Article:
Director, Div. of Air Quality
North Carolina Department of Environmental Quality
Mike Abraczinskas is currently the Director of the North Carolina Division of Air Quality (DAQ). Mike has 22 years of experience in air quality (over 20.5 with DAQ), including regulatory development, planning, emissions and air quality modeling, and compliance activities. Mike worked in 7 different positions in DAQ prior to being named Director in March of 2017. He graduated from North Carolina State University; is certified as an Engineer-In-Training (EIT); and is a graduate of the North Carolina Public Managers Program. Mike is currently serving in leadership positions of several regional organizations comprised of State and Local Air Quality Agencies:
• Past Chairman for the Southeastern States Air Resource Managers (SESARM)
• Chairman of the Mid-Atlantic Regional Air Management Association (MARAMA)
• Board member of the Carolinas Air Pollution Control Association (CAPCA)
Additionally, Mike is actively involved in the activities of the Association of Air Pollution Control Agencies (AAPCA).
Emerging Compounds from an Air Perspective: A Case Study of Atmospheric Deposition of PFAS/GenX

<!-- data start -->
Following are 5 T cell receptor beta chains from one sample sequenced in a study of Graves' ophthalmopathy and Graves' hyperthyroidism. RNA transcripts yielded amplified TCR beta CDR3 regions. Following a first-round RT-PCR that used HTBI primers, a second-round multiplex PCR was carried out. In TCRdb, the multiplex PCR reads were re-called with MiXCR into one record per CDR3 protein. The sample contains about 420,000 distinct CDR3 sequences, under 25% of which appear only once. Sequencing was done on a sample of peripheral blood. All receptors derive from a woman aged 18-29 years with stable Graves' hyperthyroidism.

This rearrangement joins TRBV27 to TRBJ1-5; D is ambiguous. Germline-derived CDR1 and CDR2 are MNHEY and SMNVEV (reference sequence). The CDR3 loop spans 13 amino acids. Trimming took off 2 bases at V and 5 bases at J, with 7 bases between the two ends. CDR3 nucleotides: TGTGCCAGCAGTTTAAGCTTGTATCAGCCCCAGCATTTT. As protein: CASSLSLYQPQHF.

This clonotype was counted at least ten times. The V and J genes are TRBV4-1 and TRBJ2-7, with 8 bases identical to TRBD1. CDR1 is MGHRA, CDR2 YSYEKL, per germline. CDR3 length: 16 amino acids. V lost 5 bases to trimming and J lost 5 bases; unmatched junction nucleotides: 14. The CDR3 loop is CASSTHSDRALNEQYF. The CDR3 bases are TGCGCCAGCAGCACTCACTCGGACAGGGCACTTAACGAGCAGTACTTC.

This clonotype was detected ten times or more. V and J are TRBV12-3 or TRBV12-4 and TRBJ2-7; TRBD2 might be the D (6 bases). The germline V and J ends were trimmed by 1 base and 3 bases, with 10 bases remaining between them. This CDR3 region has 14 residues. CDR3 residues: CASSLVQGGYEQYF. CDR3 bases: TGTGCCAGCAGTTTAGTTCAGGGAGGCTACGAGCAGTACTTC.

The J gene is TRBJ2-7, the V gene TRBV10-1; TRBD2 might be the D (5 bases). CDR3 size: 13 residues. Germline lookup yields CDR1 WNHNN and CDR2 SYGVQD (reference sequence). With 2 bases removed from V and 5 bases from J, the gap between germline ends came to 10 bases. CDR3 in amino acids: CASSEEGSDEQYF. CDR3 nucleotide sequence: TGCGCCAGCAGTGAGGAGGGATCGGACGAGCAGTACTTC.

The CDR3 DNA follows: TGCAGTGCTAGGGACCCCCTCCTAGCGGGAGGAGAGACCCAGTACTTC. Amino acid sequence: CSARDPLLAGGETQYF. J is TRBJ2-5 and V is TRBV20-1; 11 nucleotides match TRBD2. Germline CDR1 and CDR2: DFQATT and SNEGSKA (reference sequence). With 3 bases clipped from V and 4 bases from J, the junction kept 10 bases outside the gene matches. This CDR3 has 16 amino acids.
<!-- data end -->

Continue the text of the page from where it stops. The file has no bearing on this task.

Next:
Measurements of a per- and polyfluoroalkyl substance (PFAS), C3 Dimer Acid or GenX, were made in the Cape Fear River in North Carolina. The source of the GenX was a Chemours chemical facility in Bladen County, North Carolina. Industrial discharges to the Cape Fear River contributed to the compound’s measurement in the river and water system intake sites along the river to Wilmington North Carolina. Residential drinking wells nearfield to the facility were sampled and the results also indicated the GenX compound in the groundwater. Further investigation into the air emissions from the facility, including a requirement for first of its kind source testing, assisted in understanding the facility’s air emissions contribution of GenX to the groundwater. Air dispersion and deposition modeling was coupled with well sampling to evaluate the field of contamination. Although ambient air measurement of GenX was deemed to be difficult, measurement of GenX in water was possible. Ultimately rainwater sampling was performed by Division of Air Quality staff near the facility during several rain events in early 2018. The results indicated atmospheric deposition of GenX. Further investigations measured GenX deposition through rainwater measurements at high concentrations at distances downwind of the facility. GenX was measured in rainwater as far as twenty-one miles from the facility. Measurements from the sampling in early 2018 helped to develop a baseline for deposition. Fixed wet/dry deposition sites were established in April 2018 and weekly samples have been analyzed ever since. The facility has added emissions controls (interim measures in 2018) and longer term solutions in late 2019. The deposition data has been evaluated from periods before, during and after the installation of the emissions controls.